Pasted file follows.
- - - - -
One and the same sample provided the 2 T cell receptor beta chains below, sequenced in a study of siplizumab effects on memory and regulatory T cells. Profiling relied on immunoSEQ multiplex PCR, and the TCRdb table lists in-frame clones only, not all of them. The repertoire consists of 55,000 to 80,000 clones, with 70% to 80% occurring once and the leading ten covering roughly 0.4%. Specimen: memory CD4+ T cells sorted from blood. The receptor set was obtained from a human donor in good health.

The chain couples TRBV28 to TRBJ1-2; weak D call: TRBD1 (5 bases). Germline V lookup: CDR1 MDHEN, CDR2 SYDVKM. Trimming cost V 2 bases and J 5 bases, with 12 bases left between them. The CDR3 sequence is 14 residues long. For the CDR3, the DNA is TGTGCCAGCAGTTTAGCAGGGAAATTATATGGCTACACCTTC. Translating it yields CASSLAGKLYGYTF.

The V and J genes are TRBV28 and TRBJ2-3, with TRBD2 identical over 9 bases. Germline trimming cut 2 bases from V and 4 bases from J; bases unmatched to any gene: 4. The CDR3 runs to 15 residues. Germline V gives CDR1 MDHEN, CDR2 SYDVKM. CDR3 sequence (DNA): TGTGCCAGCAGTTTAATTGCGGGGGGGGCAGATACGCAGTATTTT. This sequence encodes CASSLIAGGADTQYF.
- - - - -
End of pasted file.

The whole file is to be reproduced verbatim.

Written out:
One and the same sample provided the 2 T cell receptor beta chains below, sequenced in a study of siplizumab effects on memory and regulatory T cells. Profiling relied on immunoSEQ multiplex PCR, and the TCRdb table lists in-frame clones only, not all of them. The repertoire consists of 55,000 to 80,000 clones, with 70% to 80% occurring once and the leading ten covering roughly 0.4%. Specimen: memory CD4+ T cells sorted from blood. The receptor set was obtained from a human donor in good health.

The chain couples TRBV28 to TRBJ1-2; weak D call: TRBD1 (5 bases). Germline V lookup: CDR1 MDHEN, CDR2 SYDVKM. Trimming cost V 2 bases and J 5 bases, with 12 bases left between them. The CDR3 sequence is 14 residues long. For the CDR3, the DNA is TGTGCCAGCAGTTTAGCAGGGAAATTATATGGCTACACCTTC. Translating it yields CASSLAGKLYGYTF.

The V and J genes are TRBV28 and TRBJ2-3, with TRBD2 identical over 9 bases. Germline trimming cut 2 bases from V and 4 bases from J; bases unmatched to any gene: 4. The CDR3 runs to 15 residues. Germline V gives CDR1 MDHEN, CDR2 SYDVKM. CDR3 sequence (DNA): TGTGCCAGCAGTTTAATTGCGGGGGGGGCAGATACGCAGTATTTT. This sequence encodes CASSLIAGGADTQYF.